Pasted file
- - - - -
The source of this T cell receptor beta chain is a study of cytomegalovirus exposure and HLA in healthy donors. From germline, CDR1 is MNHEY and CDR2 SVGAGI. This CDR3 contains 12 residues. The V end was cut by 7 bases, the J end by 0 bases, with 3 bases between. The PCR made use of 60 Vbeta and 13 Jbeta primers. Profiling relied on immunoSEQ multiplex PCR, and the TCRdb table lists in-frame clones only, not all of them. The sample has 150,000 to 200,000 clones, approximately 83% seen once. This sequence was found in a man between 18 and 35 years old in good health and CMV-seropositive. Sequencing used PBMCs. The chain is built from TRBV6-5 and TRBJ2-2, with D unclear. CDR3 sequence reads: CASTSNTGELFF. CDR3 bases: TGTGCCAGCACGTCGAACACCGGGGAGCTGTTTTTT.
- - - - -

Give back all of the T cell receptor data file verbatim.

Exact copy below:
The source of this T cell receptor beta chain is a study of cytomegalovirus exposure and HLA in healthy donors. From germline, CDR1 is MNHEY and CDR2 SVGAGI. This CDR3 contains 12 residues. The V end was cut by 7 bases, the J end by 0 bases, with 3 bases between. The PCR made use of 60 Vbeta and 13 Jbeta primers. Profiling relied on immunoSEQ multiplex PCR, and the TCRdb table lists in-frame clones only, not all of them. The sample has 150,000 to 200,000 clones, approximately 83% seen once. This sequence was found in a man between 18 and 35 years old in good health and CMV-seropositive. Sequencing used PBMCs. The chain is built from TRBV6-5 and TRBJ2-2, with D unclear. CDR3 sequence reads: CASTSNTGELFF. CDR3 bases: TGTGCCAGCACGTCGAACACCGGGGAGCTGTTTTTT.